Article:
John’s professional critiquing services started as a result of the encouragement he got from writer/producer Ken Rotcop who he was working for at the time. John answered his mail, returned phone messages, read scripts, set up meetings and workshops, directed showcases, et cetera. When John read the script submissions, he wrote “coverage.” Ken was impressed enough with John’s analytical skills to introduce him to agents, who referred screenwriters with promising talent and ideas that had not been sufficiently developed. And it grew from there. But, John had a huge background in the performing arts field that led up to this path.
John started as a professional actor. Between engagements, he studied acting in professional workshops and at universities. He graduated from California State University, Long Beach summa cum laude with a B.A. in acting and directing. While at CSULB, he had the great honor to study with one of the finest acting teachers in the country, Libby Appel. From her, John learned how to go deeply into character behavior. Also, he studied with Michael Finlayson, and crossed paths with Patrick Stewart and Ben Kingsley. They were on sabbatical from the Royal Shakespeare Company, and although John had already spent two years acting in a Shakespeare company, from them he learned the secrets of bringing Shakespeare to life for contemporary audiences. John continues to encourage writers to take acting classes so they can understand the process of embodying their characters.
After Long Beach State, John was whisked away for a three-year fellowship to Cornell University, where he worked toward a master of fine arts degree in directing. At Cornell, he happened to be in all the same classes with Jimmy Smits. Even then, it was universally acknowledged that Jimmy had a special gift, and it was a pleasure working with him as both an actor and a director. He also directed Jane Lynch in Moliere’s “The Imaginary Invalid. Jane was a first-year M.F.A. candidate at the time and already a brilliant comedic actor!
In 1987, John started writing screenplays. The acting background gave him the facility to develop characters and write effective dialogue. His directing background enabled him to see the larger picture, the scope, structure, and through-line of a story, as well as tone and thematic development. His life experience of working in almost every type of service employment available gave him stories for a lifetime of writing.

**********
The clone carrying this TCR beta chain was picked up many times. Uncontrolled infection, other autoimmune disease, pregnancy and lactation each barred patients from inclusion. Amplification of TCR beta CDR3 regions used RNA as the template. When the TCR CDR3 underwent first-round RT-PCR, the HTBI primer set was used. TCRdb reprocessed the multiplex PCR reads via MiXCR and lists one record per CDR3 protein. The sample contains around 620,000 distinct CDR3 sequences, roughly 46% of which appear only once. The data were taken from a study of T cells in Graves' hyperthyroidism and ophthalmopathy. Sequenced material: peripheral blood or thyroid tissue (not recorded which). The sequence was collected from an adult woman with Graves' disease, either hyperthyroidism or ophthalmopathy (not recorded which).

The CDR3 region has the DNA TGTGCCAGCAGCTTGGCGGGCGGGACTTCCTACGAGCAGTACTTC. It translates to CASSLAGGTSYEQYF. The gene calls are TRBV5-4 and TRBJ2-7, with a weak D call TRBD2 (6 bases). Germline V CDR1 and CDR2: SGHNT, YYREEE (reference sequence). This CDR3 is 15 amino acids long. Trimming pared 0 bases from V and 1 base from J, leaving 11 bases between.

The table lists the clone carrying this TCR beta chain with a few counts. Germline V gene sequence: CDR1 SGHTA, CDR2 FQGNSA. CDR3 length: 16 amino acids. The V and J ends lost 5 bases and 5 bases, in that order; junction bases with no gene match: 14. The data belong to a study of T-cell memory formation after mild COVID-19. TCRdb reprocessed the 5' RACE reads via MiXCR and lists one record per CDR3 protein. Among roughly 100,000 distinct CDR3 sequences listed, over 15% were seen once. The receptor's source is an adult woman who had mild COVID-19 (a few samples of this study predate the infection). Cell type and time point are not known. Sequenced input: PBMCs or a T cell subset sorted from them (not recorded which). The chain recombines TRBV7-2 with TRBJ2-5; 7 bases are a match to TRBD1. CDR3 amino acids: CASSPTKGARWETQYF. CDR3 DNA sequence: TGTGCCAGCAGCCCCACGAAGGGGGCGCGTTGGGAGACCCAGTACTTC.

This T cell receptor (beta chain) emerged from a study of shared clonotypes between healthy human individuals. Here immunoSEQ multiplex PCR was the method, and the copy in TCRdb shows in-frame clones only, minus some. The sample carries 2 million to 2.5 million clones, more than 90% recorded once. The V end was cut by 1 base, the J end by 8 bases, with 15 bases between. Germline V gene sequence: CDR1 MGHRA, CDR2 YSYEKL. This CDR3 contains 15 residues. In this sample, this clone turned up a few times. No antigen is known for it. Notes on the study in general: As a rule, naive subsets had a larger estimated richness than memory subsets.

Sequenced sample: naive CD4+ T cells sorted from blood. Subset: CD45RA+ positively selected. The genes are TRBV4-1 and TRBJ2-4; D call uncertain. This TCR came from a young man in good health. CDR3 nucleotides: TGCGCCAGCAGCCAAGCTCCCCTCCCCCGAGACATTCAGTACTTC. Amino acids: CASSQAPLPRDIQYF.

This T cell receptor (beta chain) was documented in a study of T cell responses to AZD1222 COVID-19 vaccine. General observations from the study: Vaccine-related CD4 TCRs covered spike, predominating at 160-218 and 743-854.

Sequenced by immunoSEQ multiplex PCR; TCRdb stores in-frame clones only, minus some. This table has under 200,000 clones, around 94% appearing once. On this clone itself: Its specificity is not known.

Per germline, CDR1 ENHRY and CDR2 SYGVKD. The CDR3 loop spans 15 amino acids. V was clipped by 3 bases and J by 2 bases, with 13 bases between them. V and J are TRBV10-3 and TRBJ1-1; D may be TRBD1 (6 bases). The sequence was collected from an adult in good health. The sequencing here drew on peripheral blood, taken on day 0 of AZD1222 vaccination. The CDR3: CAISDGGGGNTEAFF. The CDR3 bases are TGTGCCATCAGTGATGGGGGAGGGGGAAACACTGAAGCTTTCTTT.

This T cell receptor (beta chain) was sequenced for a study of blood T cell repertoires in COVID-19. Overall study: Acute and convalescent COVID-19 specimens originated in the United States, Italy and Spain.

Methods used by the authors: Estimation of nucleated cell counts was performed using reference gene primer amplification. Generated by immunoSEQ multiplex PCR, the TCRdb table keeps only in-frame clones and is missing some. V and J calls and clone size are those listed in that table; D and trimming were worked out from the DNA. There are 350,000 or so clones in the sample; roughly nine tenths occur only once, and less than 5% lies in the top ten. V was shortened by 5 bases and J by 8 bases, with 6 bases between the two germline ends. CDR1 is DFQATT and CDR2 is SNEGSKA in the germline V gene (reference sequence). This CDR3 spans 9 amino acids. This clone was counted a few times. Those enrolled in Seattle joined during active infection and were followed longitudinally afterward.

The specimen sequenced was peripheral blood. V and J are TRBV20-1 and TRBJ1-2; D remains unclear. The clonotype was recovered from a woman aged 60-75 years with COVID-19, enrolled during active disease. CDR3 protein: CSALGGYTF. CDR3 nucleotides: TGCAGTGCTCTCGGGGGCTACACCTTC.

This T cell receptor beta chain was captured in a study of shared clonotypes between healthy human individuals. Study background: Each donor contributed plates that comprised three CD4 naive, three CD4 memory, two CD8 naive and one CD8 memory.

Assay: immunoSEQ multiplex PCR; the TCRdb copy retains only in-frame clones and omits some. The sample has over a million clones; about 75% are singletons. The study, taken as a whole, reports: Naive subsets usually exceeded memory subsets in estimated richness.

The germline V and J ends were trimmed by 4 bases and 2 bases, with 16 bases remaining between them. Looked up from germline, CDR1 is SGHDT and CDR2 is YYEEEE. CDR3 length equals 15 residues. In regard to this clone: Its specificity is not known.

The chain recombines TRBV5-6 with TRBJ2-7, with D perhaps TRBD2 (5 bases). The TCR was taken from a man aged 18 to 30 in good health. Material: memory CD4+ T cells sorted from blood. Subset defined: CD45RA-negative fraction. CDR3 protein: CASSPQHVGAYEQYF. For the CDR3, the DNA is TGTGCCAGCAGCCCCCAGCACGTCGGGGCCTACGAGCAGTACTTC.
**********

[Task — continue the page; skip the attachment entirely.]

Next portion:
Then John became the associate to Ken Rotcop, who had produced many Hollywood features and TV movies. He had been a writer in the film industry for 35 years and won the Writers’ Guild award for best script. He had also been head of the creative department for three different studios. He is the author of the best-selling book, “The Perfect Pitch.” He tutored John on how to write screenplays that sell, and all of John’s acting and directing experience gave him the ability to analyze dramatic writing with a fine eye and ear.
In the March/April 2003 issue of Creative Screenwriting (vol.10; #2), John’s deeply closeted script analysis service was outed when he was rated the # 1 analyst in the country. Overnight, he was flooded with work. What an astounding experience! Instead of screwing up his courage to call producers, they were calling him! And there is nothing better for learning the craft of screenwriting than to analyze lots and lots of scripts and explore ways of fixing the distractions. John started getting the reputation as a great script doctor.
As a result, he not only become a script consultant in high demand, but he has also taken numerous options (deals) on many of his own spec screenplays. He is told frequently that his scripts are easy reads and he attribute that to the writing style that he has developed, which he shares with his clients, as well as his stories. Even if producers turn down one of his scripts, they frequently ask for other scripts that he has written. He has been through many development (rewriting with producer) processes. Taking assignments and doing rewrites have been exciting creative measures of his craft. Currently, he has two scripts in preproduction.
Sharing his knowledge with others as a lecturer on campuses, in writers’ workshops, festivals, seminars, and screenwriters’ expos, as well as in private consulting, is always a great pleasure for him. There’s room for anyone who wants to work hard to become a professional screenwriter, and John wants to help those who are willing to do the work to get their stories on the market. His greatest joy is watching someone he has assisted become a professional screenwriter.
Although John lives by the ocean in Redondo Beach CA., he has clients around the world that have proven that one does not need to live in Los Angeles to be a professional screenwriter. Whether you live in Los Angeles, New York, Florida, Texas, Europe, Asia, or anywhere else, John can work successfully with you. He looks forward to reading your script.